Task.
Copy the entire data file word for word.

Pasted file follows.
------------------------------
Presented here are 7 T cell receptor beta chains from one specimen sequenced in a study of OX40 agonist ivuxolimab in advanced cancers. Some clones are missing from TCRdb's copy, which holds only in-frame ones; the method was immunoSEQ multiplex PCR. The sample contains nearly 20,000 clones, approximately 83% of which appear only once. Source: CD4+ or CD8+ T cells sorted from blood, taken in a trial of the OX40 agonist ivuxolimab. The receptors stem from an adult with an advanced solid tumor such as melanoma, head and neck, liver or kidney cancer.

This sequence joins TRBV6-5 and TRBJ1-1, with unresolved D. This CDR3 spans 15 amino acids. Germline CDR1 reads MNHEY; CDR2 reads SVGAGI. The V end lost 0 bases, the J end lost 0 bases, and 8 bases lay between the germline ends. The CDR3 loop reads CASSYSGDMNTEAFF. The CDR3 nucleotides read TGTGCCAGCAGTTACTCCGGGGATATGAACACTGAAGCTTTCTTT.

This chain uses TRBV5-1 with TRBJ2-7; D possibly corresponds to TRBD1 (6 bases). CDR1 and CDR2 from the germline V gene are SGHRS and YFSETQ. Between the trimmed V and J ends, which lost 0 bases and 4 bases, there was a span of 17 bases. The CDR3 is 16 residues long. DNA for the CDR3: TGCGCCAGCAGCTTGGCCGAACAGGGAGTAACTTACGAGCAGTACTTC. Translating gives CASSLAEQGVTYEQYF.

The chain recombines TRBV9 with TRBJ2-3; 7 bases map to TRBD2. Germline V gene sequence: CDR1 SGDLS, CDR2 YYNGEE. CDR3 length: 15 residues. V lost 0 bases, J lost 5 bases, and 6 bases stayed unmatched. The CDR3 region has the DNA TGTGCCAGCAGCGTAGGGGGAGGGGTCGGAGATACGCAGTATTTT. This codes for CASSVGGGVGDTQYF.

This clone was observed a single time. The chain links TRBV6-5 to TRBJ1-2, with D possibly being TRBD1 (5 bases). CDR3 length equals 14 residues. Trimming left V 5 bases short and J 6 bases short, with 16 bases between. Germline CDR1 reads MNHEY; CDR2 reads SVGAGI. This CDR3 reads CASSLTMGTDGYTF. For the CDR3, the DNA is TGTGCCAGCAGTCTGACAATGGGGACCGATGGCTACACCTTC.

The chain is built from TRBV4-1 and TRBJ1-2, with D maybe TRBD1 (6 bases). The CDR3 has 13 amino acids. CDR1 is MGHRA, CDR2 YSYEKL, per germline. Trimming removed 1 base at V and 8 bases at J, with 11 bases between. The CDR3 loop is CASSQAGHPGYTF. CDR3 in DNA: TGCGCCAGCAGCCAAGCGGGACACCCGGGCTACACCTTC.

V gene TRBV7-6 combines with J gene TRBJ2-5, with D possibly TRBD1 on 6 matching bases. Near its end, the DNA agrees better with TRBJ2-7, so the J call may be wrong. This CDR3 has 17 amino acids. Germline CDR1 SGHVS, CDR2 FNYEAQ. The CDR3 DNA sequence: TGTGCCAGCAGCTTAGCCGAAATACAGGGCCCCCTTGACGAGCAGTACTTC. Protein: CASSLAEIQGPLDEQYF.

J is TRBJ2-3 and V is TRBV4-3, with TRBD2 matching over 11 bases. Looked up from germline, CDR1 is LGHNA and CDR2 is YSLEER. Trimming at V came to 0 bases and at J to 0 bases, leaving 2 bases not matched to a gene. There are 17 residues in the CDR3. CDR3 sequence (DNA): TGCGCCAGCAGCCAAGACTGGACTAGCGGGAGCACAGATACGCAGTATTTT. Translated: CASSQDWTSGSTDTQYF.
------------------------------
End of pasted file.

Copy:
Presented here are 7 T cell receptor beta chains from one specimen sequenced in a study of OX40 agonist ivuxolimab in advanced cancers. Some clones are missing from TCRdb's copy, which holds only in-frame ones; the method was immunoSEQ multiplex PCR. The sample contains nearly 20,000 clones, approximately 83% of which appear only once. Source: CD4+ or CD8+ T cells sorted from blood, taken in a trial of the OX40 agonist ivuxolimab. The receptors stem from an adult with an advanced solid tumor such as melanoma, head and neck, liver or kidney cancer.

This sequence joins TRBV6-5 and TRBJ1-1, with unresolved D. This CDR3 spans 15 amino acids. Germline CDR1 reads MNHEY; CDR2 reads SVGAGI. The V end lost 0 bases, the J end lost 0 bases, and 8 bases lay between the germline ends. The CDR3 loop reads CASSYSGDMNTEAFF. The CDR3 nucleotides read TGTGCCAGCAGTTACTCCGGGGATATGAACACTGAAGCTTTCTTT.

This chain uses TRBV5-1 with TRBJ2-7; D possibly corresponds to TRBD1 (6 bases). CDR1 and CDR2 from the germline V gene are SGHRS and YFSETQ. Between the trimmed V and J ends, which lost 0 bases and 4 bases, there was a span of 17 bases. The CDR3 is 16 residues long. DNA for the CDR3: TGCGCCAGCAGCTTGGCCGAACAGGGAGTAACTTACGAGCAGTACTTC. Translating gives CASSLAEQGVTYEQYF.

The chain recombines TRBV9 with TRBJ2-3; 7 bases map to TRBD2. Germline V gene sequence: CDR1 SGDLS, CDR2 YYNGEE. CDR3 length: 15 residues. V lost 0 bases, J lost 5 bases, and 6 bases stayed unmatched. The CDR3 region has the DNA TGTGCCAGCAGCGTAGGGGGAGGGGTCGGAGATACGCAGTATTTT. This codes for CASSVGGGVGDTQYF.

This clone was observed a single time. The chain links TRBV6-5 to TRBJ1-2, with D possibly being TRBD1 (5 bases). CDR3 length equals 14 residues. Trimming left V 5 bases short and J 6 bases short, with 16 bases between. Germline CDR1 reads MNHEY; CDR2 reads SVGAGI. This CDR3 reads CASSLTMGTDGYTF. For the CDR3, the DNA is TGTGCCAGCAGTCTGACAATGGGGACCGATGGCTACACCTTC.

The chain is built from TRBV4-1 and TRBJ1-2, with D maybe TRBD1 (6 bases). The CDR3 has 13 amino acids. CDR1 is MGHRA, CDR2 YSYEKL, per germline. Trimming removed 1 base at V and 8 bases at J, with 11 bases between. The CDR3 loop is CASSQAGHPGYTF. CDR3 in DNA: TGCGCCAGCAGCCAAGCGGGACACCCGGGCTACACCTTC.

V gene TRBV7-6 combines with J gene TRBJ2-5, with D possibly TRBD1 on 6 matching bases. Near its end, the DNA agrees better with TRBJ2-7, so the J call may be wrong. This CDR3 has 17 amino acids. Germline CDR1 SGHVS, CDR2 FNYEAQ. The CDR3 DNA sequence: TGTGCCAGCAGCTTAGCCGAAATACAGGGCCCCCTTGACGAGCAGTACTTC. Protein: CASSLAEIQGPLDEQYF.

J is TRBJ2-3 and V is TRBV4-3, with TRBD2 matching over 11 bases. Looked up from germline, CDR1 is LGHNA and CDR2 is YSLEER. Trimming at V came to 0 bases and at J to 0 bases, leaving 2 bases not matched to a gene. There are 17 residues in the CDR3. CDR3 sequence (DNA): TGCGCCAGCAGCCAAGACTGGACTAGCGGGAGCACAGATACGCAGTATTTT. Translated: CASSQDWTSGSTDTQYF.